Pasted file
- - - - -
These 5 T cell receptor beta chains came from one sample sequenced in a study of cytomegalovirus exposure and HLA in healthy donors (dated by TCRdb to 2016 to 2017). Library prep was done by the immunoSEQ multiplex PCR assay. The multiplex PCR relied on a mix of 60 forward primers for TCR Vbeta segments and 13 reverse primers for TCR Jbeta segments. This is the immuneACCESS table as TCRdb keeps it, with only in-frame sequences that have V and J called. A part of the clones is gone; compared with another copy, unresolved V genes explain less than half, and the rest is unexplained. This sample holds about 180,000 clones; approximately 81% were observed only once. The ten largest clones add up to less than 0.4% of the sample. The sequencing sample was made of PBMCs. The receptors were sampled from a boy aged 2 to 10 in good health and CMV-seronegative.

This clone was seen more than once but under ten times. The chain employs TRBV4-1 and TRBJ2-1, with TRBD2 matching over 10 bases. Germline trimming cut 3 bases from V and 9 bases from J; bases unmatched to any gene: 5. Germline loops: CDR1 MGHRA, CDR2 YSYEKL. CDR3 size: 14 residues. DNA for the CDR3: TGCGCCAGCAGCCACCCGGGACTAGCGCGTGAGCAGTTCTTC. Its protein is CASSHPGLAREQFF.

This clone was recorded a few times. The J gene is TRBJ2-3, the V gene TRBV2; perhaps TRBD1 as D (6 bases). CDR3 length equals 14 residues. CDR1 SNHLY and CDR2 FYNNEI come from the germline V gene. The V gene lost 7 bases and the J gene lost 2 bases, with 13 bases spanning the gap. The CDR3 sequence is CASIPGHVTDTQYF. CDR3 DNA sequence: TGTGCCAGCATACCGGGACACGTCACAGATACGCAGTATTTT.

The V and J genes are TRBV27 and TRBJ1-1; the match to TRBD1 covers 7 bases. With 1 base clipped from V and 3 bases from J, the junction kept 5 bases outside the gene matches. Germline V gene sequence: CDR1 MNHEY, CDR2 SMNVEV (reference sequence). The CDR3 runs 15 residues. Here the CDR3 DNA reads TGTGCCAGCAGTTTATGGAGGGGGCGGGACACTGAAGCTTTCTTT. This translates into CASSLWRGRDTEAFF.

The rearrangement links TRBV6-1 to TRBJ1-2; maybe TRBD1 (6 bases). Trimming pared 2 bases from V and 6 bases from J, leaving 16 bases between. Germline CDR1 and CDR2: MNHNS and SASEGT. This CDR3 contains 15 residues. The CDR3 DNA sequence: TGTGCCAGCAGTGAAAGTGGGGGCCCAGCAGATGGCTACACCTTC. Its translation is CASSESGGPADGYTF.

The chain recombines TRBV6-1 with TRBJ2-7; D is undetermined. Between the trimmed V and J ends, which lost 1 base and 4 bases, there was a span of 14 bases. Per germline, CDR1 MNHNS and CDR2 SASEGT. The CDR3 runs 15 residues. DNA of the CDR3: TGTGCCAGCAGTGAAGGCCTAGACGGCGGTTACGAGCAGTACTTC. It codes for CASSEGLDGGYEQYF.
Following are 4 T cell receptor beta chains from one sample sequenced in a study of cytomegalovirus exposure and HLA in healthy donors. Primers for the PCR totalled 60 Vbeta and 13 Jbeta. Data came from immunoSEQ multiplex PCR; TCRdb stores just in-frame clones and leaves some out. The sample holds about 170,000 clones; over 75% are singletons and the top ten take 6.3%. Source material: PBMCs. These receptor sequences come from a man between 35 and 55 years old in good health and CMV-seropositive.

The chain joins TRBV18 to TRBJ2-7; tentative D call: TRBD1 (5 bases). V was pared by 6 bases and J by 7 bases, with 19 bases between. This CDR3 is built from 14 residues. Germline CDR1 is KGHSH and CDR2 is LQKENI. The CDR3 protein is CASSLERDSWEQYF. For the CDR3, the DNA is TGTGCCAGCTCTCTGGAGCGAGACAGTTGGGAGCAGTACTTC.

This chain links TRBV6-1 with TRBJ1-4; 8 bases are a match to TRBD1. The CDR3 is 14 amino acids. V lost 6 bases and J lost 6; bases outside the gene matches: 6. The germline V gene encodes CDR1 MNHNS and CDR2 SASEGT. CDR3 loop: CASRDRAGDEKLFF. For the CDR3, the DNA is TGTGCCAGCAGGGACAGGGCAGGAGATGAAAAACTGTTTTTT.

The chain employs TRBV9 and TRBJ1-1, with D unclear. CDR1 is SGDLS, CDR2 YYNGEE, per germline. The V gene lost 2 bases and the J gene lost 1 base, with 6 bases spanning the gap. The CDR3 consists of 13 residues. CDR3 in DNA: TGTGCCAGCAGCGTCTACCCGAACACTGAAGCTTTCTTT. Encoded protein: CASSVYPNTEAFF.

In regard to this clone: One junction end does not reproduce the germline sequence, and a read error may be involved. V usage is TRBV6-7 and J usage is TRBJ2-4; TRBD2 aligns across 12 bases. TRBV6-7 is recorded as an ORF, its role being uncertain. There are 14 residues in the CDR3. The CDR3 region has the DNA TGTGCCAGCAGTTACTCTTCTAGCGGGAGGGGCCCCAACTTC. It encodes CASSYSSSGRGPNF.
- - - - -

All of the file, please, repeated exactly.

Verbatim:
These 5 T cell receptor beta chains came from one sample sequenced in a study of cytomegalovirus exposure and HLA in healthy donors (dated by TCRdb to 2016 to 2017). Library prep was done by the immunoSEQ multiplex PCR assay. The multiplex PCR relied on a mix of 60 forward primers for TCR Vbeta segments and 13 reverse primers for TCR Jbeta segments. This is the immuneACCESS table as TCRdb keeps it, with only in-frame sequences that have V and J called. A part of the clones is gone; compared with another copy, unresolved V genes explain less than half, and the rest is unexplained. This sample holds about 180,000 clones; approximately 81% were observed only once. The ten largest clones add up to less than 0.4% of the sample. The sequencing sample was made of PBMCs. The receptors were sampled from a boy aged 2 to 10 in good health and CMV-seronegative.

This clone was seen more than once but under ten times. The chain employs TRBV4-1 and TRBJ2-1, with TRBD2 matching over 10 bases. Germline trimming cut 3 bases from V and 9 bases from J; bases unmatched to any gene: 5. Germline loops: CDR1 MGHRA, CDR2 YSYEKL. CDR3 size: 14 residues. DNA for the CDR3: TGCGCCAGCAGCCACCCGGGACTAGCGCGTGAGCAGTTCTTC. Its protein is CASSHPGLAREQFF.

This clone was recorded a few times. The J gene is TRBJ2-3, the V gene TRBV2; perhaps TRBD1 as D (6 bases). CDR3 length equals 14 residues. CDR1 SNHLY and CDR2 FYNNEI come from the germline V gene. The V gene lost 7 bases and the J gene lost 2 bases, with 13 bases spanning the gap. The CDR3 sequence is CASIPGHVTDTQYF. CDR3 DNA sequence: TGTGCCAGCATACCGGGACACGTCACAGATACGCAGTATTTT.

The V and J genes are TRBV27 and TRBJ1-1; the match to TRBD1 covers 7 bases. With 1 base clipped from V and 3 bases from J, the junction kept 5 bases outside the gene matches. Germline V gene sequence: CDR1 MNHEY, CDR2 SMNVEV (reference sequence). The CDR3 runs 15 residues. Here the CDR3 DNA reads TGTGCCAGCAGTTTATGGAGGGGGCGGGACACTGAAGCTTTCTTT. This translates into CASSLWRGRDTEAFF.

The rearrangement links TRBV6-1 to TRBJ1-2; maybe TRBD1 (6 bases). Trimming pared 2 bases from V and 6 bases from J, leaving 16 bases between. Germline CDR1 and CDR2: MNHNS and SASEGT. This CDR3 contains 15 residues. The CDR3 DNA sequence: TGTGCCAGCAGTGAAAGTGGGGGCCCAGCAGATGGCTACACCTTC. Its translation is CASSESGGPADGYTF.

The chain recombines TRBV6-1 with TRBJ2-7; D is undetermined. Between the trimmed V and J ends, which lost 1 base and 4 bases, there was a span of 14 bases. Per germline, CDR1 MNHNS and CDR2 SASEGT. The CDR3 runs 15 residues. DNA of the CDR3: TGTGCCAGCAGTGAAGGCCTAGACGGCGGTTACGAGCAGTACTTC. It codes for CASSEGLDGGYEQYF.
Following are 4 T cell receptor beta chains from one sample sequenced in a study of cytomegalovirus exposure and HLA in healthy donors. Primers for the PCR totalled 60 Vbeta and 13 Jbeta. Data came from immunoSEQ multiplex PCR; TCRdb stores just in-frame clones and leaves some out. The sample holds about 170,000 clones; over 75% are singletons and the top ten take 6.3%. Source material: PBMCs. These receptor sequences come from a man between 35 and 55 years old in good health and CMV-seropositive.

The chain joins TRBV18 to TRBJ2-7; tentative D call: TRBD1 (5 bases). V was pared by 6 bases and J by 7 bases, with 19 bases between. This CDR3 is built from 14 residues. Germline CDR1 is KGHSH and CDR2 is LQKENI. The CDR3 protein is CASSLERDSWEQYF. For the CDR3, the DNA is TGTGCCAGCTCTCTGGAGCGAGACAGTTGGGAGCAGTACTTC.

This chain links TRBV6-1 with TRBJ1-4; 8 bases are a match to TRBD1. The CDR3 is 14 amino acids. V lost 6 bases and J lost 6; bases outside the gene matches: 6. The germline V gene encodes CDR1 MNHNS and CDR2 SASEGT. CDR3 loop: CASRDRAGDEKLFF. For the CDR3, the DNA is TGTGCCAGCAGGGACAGGGCAGGAGATGAAAAACTGTTTTTT.

The chain employs TRBV9 and TRBJ1-1, with D unclear. CDR1 is SGDLS, CDR2 YYNGEE, per germline. The V gene lost 2 bases and the J gene lost 1 base, with 6 bases spanning the gap. The CDR3 consists of 13 residues. CDR3 in DNA: TGTGCCAGCAGCGTCTACCCGAACACTGAAGCTTTCTTT. Encoded protein: CASSVYPNTEAFF.

In regard to this clone: One junction end does not reproduce the germline sequence, and a read error may be involved. V usage is TRBV6-7 and J usage is TRBJ2-4; TRBD2 aligns across 12 bases. TRBV6-7 is recorded as an ORF, its role being uncertain. There are 14 residues in the CDR3. The CDR3 region has the DNA TGTGCCAGCAGTTACTCTTCTAGCGGGAGGGGCCCCAACTTC. It encodes CASSYSSSGRGPNF.